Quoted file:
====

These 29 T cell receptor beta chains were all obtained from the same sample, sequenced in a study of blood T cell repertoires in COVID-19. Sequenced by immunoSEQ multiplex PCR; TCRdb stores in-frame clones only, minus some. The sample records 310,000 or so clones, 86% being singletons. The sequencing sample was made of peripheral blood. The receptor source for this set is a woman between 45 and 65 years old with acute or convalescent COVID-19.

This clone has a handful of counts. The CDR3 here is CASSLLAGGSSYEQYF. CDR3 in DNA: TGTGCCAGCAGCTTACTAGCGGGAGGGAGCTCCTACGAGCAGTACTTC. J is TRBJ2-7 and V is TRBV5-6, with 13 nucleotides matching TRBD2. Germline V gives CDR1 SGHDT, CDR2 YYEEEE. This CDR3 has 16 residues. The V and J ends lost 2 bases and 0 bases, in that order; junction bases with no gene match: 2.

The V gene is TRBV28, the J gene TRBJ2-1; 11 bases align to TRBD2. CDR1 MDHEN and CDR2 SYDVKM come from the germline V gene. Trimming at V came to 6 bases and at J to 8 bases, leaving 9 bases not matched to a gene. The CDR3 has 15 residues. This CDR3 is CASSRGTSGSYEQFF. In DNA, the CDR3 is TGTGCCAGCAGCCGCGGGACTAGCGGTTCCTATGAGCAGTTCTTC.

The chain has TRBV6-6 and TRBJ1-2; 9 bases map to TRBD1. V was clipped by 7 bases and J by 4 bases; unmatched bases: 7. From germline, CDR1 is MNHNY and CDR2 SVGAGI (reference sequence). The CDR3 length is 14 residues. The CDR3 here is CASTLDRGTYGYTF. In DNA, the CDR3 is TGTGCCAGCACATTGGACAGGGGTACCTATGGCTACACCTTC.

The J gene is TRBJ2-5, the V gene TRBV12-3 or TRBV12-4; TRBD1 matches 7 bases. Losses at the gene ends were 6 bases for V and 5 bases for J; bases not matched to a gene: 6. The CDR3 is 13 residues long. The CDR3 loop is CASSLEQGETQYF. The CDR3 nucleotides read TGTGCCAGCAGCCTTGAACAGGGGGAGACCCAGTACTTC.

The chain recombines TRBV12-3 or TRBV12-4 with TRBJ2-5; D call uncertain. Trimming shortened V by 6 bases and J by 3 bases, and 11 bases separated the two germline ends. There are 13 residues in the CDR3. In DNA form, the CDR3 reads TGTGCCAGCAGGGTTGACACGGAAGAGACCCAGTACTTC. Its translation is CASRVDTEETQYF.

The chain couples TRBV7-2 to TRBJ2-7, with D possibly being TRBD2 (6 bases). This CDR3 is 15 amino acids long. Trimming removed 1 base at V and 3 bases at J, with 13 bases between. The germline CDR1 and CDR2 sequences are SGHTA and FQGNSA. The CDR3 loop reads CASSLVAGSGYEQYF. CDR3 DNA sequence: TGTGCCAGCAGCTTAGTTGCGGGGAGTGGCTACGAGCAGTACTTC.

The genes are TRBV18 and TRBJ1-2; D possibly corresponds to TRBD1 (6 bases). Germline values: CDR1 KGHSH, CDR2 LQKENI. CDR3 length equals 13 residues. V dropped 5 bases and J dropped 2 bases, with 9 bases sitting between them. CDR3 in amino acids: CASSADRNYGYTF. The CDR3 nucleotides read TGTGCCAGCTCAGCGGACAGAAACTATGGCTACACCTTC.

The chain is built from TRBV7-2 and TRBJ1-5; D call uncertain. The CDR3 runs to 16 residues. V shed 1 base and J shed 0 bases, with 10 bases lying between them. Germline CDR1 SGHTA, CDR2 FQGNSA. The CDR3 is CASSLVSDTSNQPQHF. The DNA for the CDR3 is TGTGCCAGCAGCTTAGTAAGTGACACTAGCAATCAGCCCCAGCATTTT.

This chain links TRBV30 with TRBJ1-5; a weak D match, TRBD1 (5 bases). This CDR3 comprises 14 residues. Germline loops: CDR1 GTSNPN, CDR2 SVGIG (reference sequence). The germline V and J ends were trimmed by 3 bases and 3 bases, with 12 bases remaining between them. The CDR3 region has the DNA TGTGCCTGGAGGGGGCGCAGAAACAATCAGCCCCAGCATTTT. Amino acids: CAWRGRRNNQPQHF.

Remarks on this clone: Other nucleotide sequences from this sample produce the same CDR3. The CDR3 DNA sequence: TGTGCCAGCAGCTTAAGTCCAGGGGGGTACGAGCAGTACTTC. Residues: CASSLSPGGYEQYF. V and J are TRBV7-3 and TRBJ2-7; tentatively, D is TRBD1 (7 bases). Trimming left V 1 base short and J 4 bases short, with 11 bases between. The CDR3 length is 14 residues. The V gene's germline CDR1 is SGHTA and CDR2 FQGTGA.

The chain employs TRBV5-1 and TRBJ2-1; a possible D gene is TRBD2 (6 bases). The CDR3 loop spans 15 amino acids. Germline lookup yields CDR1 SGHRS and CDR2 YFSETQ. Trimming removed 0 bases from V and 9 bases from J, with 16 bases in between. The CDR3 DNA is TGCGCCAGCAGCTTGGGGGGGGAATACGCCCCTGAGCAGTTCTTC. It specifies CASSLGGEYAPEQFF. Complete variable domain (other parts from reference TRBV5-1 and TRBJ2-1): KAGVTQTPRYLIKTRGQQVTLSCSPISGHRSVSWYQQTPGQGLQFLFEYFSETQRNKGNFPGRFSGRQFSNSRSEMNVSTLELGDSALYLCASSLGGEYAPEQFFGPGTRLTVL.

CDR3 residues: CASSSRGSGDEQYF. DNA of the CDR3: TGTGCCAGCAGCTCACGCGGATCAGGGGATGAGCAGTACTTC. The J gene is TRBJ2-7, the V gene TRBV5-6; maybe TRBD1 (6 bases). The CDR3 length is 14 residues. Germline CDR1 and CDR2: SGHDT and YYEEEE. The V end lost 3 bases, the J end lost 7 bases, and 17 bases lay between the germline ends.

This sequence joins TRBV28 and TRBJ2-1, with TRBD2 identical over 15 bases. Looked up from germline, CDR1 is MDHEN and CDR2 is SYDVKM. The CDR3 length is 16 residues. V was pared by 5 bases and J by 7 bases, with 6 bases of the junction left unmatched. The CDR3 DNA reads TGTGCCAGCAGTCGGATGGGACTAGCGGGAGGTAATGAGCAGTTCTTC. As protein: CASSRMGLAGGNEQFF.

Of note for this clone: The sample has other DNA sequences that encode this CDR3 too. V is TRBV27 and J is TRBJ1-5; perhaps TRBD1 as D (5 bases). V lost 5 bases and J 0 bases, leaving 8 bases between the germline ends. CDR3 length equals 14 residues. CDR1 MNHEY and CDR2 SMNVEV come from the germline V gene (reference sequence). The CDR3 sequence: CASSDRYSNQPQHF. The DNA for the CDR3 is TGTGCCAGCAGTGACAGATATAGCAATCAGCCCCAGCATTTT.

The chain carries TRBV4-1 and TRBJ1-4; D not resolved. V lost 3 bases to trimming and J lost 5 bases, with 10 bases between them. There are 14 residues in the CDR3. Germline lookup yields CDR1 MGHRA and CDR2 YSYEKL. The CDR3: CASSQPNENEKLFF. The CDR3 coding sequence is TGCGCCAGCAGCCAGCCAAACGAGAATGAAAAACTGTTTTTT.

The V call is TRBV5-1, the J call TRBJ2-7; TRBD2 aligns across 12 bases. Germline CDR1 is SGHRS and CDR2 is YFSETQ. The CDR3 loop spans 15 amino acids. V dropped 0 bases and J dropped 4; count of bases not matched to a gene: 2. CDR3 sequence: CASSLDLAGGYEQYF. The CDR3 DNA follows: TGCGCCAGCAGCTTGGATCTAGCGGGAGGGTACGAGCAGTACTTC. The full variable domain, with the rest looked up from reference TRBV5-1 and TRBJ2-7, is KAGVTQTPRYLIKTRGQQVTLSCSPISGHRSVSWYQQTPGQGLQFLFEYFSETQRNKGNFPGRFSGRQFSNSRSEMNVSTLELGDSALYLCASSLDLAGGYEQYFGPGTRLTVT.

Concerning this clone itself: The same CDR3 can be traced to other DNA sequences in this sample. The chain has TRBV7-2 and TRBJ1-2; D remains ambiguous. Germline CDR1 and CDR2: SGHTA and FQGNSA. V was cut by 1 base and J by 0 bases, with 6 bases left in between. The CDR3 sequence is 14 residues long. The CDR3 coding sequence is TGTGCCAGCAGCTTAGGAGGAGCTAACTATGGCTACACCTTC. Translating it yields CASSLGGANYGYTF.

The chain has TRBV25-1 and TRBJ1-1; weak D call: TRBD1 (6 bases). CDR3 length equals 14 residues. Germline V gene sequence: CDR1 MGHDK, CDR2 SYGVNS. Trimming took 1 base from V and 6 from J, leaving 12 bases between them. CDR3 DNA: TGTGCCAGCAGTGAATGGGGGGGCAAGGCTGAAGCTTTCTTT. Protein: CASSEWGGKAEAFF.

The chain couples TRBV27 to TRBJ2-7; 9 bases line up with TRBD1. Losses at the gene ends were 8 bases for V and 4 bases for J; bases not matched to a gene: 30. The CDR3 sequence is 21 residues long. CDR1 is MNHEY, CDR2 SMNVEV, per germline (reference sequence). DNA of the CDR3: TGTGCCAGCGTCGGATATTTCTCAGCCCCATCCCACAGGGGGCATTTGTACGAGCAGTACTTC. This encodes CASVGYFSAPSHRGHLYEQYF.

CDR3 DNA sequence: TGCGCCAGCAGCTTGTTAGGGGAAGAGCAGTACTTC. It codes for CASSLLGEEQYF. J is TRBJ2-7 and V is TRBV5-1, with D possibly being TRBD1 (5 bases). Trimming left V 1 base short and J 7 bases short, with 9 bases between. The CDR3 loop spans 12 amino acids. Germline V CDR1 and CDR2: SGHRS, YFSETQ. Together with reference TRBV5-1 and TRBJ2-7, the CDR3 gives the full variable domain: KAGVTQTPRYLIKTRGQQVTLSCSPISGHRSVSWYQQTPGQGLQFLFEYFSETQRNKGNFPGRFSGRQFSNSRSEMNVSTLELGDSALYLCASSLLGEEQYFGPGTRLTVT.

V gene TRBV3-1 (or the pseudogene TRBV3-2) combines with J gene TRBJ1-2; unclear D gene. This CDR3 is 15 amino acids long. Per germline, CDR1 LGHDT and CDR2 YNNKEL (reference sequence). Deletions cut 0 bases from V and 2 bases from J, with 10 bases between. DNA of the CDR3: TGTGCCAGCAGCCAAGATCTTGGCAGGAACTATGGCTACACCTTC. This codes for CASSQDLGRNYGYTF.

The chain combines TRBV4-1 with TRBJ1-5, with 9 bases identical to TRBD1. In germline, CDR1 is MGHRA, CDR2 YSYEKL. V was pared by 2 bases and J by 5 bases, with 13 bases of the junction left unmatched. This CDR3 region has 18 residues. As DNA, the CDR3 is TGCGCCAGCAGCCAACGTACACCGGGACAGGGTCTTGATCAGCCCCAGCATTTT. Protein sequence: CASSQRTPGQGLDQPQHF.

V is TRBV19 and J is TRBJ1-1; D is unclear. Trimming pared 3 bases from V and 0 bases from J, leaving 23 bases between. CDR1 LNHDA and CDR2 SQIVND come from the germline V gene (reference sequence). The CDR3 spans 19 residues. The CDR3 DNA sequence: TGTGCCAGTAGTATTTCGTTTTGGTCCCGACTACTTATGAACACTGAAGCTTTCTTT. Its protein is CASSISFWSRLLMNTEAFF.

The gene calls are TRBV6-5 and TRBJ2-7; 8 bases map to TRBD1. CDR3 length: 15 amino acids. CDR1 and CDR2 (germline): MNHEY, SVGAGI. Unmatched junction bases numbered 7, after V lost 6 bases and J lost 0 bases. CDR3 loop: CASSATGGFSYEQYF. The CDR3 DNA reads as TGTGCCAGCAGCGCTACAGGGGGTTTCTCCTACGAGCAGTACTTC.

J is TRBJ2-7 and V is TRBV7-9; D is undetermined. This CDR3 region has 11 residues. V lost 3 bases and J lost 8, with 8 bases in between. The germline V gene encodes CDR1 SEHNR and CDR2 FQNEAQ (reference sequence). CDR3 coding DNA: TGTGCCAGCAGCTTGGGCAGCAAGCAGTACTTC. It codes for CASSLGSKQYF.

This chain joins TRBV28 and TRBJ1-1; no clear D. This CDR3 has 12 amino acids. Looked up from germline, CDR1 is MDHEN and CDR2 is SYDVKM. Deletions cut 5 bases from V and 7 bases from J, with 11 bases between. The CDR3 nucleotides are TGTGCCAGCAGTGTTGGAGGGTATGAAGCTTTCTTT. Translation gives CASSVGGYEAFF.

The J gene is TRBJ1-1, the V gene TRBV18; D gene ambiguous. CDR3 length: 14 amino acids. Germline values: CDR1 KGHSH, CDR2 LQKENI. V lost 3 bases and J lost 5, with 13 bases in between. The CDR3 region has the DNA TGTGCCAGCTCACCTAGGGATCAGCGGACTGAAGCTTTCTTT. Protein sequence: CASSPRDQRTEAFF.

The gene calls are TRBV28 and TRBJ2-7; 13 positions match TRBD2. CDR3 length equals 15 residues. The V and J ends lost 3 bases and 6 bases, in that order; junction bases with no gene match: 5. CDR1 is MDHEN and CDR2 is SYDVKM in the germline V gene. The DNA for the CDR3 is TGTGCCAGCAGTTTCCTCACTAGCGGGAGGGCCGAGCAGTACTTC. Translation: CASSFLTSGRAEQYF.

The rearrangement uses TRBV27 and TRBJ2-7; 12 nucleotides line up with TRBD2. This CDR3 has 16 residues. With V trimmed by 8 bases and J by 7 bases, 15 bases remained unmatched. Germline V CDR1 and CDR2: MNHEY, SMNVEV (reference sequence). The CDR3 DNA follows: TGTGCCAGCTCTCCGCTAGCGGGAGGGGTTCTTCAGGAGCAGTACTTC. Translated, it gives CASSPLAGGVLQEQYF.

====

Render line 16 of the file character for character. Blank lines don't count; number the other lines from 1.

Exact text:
The chain carries TRBV4-1 and TRBJ1-4; D not resolved. V lost 3 bases to trimming and J lost 5 bases, with 10 bases between them. There are 14 residues in the CDR3. Germline lookup yields CDR1 MGHRA and CDR2 YSYEKL. The CDR3: CASSQPNENEKLFF. The CDR3 coding sequence is TGCGCCAGCAGCCAGCCAAACGAGAATGAAAAACTGTTTTTT.